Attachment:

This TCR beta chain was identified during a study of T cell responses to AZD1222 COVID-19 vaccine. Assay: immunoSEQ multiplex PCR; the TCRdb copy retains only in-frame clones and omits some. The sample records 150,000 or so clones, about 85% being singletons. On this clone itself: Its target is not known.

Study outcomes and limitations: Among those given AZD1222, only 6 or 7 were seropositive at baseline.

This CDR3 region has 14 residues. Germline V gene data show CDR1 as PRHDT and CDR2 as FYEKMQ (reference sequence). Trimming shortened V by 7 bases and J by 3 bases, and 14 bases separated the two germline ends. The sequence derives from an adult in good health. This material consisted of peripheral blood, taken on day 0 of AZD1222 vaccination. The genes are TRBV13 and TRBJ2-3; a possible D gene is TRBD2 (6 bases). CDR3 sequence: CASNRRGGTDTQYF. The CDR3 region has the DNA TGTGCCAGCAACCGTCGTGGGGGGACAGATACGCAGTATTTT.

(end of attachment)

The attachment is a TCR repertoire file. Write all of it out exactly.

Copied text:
This TCR beta chain was identified during a study of T cell responses to AZD1222 COVID-19 vaccine. Assay: immunoSEQ multiplex PCR; the TCRdb copy retains only in-frame clones and omits some. The sample records 150,000 or so clones, about 85% being singletons. On this clone itself: Its target is not known.

Study outcomes and limitations: Among those given AZD1222, only 6 or 7 were seropositive at baseline.

This CDR3 region has 14 residues. Germline V gene data show CDR1 as PRHDT and CDR2 as FYEKMQ (reference sequence). Trimming shortened V by 7 bases and J by 3 bases, and 14 bases separated the two germline ends. The sequence derives from an adult in good health. This material consisted of peripheral blood, taken on day 0 of AZD1222 vaccination. The genes are TRBV13 and TRBJ2-3; a possible D gene is TRBD2 (6 bases). CDR3 sequence: CASNRRGGTDTQYF. The CDR3 region has the DNA TGTGCCAGCAACCGTCGTGGGGGGACAGATACGCAGTATTTT.